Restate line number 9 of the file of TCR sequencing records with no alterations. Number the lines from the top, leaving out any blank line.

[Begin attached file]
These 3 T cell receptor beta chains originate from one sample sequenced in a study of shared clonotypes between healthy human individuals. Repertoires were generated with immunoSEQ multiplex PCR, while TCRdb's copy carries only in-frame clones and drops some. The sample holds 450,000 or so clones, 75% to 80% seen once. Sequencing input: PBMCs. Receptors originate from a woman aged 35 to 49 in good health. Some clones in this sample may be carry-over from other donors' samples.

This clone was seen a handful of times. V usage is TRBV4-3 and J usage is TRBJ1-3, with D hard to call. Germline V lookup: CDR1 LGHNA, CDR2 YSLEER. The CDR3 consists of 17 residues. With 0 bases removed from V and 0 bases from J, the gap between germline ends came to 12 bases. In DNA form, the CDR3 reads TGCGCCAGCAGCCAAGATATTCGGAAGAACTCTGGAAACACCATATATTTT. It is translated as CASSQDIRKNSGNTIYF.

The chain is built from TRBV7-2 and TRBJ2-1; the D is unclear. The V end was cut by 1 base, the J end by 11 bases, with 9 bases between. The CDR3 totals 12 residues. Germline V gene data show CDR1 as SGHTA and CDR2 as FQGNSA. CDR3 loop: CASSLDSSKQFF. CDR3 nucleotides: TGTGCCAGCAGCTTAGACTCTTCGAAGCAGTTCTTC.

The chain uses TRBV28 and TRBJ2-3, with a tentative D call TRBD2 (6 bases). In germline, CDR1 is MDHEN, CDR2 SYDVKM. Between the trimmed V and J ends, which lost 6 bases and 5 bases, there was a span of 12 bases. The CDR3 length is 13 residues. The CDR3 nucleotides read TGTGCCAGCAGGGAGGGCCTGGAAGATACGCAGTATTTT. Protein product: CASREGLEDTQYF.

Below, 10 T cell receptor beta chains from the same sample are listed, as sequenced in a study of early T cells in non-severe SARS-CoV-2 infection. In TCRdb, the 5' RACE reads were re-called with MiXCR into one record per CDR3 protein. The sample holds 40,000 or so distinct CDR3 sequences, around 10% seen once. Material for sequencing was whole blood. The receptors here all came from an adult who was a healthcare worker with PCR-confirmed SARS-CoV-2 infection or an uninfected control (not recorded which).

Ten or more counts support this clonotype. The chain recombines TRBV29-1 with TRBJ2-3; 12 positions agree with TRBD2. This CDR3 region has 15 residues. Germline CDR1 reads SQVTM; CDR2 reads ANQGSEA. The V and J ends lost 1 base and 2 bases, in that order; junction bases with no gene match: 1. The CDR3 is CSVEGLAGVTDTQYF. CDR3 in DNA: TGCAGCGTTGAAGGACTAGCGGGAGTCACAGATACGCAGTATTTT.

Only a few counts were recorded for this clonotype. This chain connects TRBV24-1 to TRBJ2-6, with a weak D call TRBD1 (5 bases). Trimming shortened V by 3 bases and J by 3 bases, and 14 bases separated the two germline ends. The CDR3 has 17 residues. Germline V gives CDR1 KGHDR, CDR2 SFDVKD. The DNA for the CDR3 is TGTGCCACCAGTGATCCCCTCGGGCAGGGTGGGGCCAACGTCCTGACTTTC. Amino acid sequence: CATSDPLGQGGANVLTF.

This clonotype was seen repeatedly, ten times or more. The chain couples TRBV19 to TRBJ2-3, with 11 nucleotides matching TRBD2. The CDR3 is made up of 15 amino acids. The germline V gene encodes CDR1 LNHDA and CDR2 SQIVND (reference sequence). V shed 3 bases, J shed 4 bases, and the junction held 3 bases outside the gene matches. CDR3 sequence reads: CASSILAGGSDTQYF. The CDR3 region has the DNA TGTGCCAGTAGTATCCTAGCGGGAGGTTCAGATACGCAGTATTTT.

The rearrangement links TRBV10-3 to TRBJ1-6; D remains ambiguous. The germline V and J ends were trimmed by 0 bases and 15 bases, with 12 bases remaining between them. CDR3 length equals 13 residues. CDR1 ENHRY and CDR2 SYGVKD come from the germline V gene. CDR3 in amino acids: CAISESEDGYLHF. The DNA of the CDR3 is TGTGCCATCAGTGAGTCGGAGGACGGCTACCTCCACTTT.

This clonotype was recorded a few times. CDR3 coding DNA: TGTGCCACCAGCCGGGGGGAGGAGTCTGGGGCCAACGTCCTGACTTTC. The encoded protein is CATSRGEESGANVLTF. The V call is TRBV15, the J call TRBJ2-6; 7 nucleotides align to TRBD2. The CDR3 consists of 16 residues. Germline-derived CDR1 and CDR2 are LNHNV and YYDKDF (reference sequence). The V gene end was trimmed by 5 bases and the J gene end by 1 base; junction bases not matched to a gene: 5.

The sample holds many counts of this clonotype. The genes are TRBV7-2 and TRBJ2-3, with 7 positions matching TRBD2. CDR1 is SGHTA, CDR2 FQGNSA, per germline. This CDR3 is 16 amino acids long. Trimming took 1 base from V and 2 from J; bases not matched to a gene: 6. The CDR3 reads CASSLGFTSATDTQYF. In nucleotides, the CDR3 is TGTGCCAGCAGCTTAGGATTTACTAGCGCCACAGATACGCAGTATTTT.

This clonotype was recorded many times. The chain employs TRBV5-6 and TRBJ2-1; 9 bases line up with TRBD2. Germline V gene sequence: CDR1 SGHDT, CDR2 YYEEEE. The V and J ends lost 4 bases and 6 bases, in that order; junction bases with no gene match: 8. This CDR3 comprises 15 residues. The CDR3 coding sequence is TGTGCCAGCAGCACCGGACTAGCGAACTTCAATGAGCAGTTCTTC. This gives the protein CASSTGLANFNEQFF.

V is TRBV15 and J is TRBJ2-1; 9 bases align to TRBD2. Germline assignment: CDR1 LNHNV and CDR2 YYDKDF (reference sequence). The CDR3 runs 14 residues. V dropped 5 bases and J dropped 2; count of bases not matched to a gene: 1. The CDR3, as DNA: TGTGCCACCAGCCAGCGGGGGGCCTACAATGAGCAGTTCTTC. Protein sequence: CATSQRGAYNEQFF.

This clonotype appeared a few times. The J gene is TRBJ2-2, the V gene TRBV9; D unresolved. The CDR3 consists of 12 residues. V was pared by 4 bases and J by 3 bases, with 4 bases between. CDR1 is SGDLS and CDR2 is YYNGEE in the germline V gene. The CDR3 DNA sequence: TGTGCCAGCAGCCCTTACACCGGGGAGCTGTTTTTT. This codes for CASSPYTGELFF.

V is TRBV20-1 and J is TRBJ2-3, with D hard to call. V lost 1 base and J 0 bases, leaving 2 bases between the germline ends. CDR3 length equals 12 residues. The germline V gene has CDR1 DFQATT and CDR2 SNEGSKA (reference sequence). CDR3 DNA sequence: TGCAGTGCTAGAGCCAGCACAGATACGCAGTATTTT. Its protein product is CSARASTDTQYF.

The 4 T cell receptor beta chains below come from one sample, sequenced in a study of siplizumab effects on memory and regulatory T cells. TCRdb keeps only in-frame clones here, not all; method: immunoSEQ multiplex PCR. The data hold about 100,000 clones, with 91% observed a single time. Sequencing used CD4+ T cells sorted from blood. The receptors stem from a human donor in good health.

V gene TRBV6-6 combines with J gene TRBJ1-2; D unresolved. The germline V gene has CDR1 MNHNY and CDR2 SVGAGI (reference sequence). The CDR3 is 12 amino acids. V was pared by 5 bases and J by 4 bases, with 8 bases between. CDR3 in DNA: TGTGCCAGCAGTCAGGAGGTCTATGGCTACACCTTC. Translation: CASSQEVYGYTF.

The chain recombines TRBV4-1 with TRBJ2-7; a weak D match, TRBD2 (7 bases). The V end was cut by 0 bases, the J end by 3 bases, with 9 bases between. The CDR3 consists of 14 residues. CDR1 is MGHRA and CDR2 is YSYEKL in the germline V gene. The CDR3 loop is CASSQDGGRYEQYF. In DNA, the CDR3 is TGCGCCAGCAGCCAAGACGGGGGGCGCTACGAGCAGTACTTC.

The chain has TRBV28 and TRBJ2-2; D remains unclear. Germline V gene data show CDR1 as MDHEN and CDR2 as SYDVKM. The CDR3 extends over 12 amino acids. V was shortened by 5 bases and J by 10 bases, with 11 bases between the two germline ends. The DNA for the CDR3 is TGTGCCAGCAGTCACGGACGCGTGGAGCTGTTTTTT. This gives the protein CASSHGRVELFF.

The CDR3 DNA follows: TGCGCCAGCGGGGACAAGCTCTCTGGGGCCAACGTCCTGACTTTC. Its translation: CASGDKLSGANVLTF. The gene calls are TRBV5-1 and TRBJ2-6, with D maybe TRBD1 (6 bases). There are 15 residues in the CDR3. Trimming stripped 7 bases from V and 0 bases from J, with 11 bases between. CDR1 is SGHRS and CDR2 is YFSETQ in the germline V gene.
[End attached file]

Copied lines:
The rearrangement links TRBV10-3 to TRBJ1-6; D remains ambiguous. The germline V and J ends were trimmed by 0 bases and 15 bases, with 12 bases remaining between them. CDR3 length equals 13 residues. CDR1 ENHRY and CDR2 SYGVKD come from the germline V gene. CDR3 in amino acids: CAISESEDGYLHF. The DNA of the CDR3 is TGTGCCATCAGTGAGTCGGAGGACGGCTACCTCCACTTT.